Business

June 12, 2013

SC business notebook, June 13

Unemployed can apply for benefits at SC libraries; Grand Strand’s Cherry Tree Inn reopens with new name; CEOs bullish, plan to hire; E-cigarettes declared medicines by Britain

Unemployed can apply for benefits at SC libraries

South Carolina’s unemployed will be able to use their local libraries to file unemployment claims and conduct job searches online through a new partnership announced Wednesday. The S.C. Department of Employment and Workforce will collaborate with county libraries to offer the services through a new Connection Points program. Participating library systems in the Midlands include those in Richland and Aiken counties. The program also will offer printed resources and online tutorials to help participants with filing claims and searching for jobs. Those needing additional assistance can call the employment department at 1-866-831-1724 from 8:30 a.m. to 4 p.m. weekdays. A full list of Connection Points sites is available at dew.sc.gov/directory.

Cherry Tree Inn reopens after renovations as the Mermaid Inn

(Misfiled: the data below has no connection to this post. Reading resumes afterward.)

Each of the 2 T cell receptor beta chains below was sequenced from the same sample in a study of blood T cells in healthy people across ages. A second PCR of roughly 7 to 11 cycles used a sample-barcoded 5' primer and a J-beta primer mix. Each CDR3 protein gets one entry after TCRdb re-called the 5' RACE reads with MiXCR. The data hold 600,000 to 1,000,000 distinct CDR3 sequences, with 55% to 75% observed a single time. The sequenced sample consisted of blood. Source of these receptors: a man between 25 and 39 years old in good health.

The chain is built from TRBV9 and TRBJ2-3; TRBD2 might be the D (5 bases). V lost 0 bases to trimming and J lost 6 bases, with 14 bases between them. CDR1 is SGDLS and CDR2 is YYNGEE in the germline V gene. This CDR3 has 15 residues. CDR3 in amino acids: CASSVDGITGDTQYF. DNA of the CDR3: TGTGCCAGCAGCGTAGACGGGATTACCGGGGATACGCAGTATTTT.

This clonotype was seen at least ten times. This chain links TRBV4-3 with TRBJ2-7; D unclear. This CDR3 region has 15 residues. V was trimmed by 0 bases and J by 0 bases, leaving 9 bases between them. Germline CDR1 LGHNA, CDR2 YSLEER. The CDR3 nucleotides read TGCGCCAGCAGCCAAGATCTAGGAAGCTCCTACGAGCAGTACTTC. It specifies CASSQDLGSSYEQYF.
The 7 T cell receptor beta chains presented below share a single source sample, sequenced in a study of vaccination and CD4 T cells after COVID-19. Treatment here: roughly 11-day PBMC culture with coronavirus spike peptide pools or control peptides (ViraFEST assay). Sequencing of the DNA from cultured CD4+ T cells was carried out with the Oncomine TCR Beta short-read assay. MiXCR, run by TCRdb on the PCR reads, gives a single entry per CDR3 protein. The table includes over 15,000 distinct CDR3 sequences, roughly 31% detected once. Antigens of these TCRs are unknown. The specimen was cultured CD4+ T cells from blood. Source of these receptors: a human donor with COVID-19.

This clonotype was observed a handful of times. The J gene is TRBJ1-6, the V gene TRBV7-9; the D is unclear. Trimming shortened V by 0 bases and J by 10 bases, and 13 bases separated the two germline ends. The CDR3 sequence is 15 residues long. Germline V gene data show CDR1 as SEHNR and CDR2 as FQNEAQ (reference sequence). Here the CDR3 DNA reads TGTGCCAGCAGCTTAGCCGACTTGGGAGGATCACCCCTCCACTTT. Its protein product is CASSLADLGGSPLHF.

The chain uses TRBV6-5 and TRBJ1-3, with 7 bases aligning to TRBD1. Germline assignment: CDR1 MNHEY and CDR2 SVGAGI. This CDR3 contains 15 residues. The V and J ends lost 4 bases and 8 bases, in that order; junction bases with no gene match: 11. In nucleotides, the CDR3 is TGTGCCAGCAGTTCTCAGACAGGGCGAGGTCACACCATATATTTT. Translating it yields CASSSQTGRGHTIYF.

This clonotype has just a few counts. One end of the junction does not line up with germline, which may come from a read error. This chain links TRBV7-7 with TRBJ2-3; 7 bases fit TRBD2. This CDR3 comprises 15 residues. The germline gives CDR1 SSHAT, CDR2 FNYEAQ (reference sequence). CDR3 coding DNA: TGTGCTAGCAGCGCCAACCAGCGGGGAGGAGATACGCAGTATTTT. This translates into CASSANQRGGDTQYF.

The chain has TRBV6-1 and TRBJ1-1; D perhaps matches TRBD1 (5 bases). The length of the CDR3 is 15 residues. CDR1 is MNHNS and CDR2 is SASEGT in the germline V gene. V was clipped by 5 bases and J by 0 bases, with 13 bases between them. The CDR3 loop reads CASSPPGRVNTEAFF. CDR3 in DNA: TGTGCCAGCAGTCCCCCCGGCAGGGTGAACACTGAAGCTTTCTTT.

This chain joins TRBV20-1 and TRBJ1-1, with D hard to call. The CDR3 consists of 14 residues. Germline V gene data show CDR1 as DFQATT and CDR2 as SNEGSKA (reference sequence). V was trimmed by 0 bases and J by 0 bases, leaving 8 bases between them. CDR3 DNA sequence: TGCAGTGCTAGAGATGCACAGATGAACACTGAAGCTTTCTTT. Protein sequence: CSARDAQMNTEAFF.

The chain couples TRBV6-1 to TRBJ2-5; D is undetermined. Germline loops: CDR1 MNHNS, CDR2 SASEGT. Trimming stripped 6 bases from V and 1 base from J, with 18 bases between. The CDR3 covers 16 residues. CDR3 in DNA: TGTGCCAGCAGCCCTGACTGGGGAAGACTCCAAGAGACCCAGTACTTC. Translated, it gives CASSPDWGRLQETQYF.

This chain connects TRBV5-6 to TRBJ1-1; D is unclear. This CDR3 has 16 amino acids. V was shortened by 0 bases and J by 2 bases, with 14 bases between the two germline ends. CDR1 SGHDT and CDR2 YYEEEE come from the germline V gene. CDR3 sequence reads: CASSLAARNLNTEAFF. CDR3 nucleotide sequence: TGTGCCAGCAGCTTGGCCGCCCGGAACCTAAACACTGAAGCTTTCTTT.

A Myrtle Beach hotel that’s been in business since the mid-1970s has rebranded and renovated under new ownership. The Cherry Tree Inn, a staple at 5400 N. Ocean Boulevard for nearly 40 years, has become the Mermaid Inn. The 57-room, three-story hotel closed in October for the $500,000 massive overhaul, which included new plumbing and electrical and even a new reservations system. The hotel reopened last weekend.

U.S. CEOs optimistic about sales, plan to add workers

Chief executives for the largest U.S. companies are more optimistic about sales over the next six months and plan to add more workers. The Business Roundtable says its April-June quarterly survey found 32 percent of its members expect to expand payrolls in the next six months. That’s up from 29 percent in the January-March survey. And 78 percent expect their sales to increase. That’s up from 72 percent from the previous survey.

Britain to regulate e-cigarettes as medicines

Britain will start regulating electronic cigarettes and other products containing nicotine as medicines, according to the country’s top regulator. In a statement on Wednesday, the Medicines and Health Regulatory Agency said it would treat e-cigarettes as medicines “so that people using these products have the confidence they are safe, are of the right quality and work.” E-cigarettes are battery-operated products that turn nicotine into a vapor that is inhaled by the user. In the U.S., the Food and Drug Administration regulates e-cigarettes used for therapeutic purposes and says it plans to assert regulatory authority of the products in the near future.

The (Myrtle Beach) Sun News and The Associated Press contributed.

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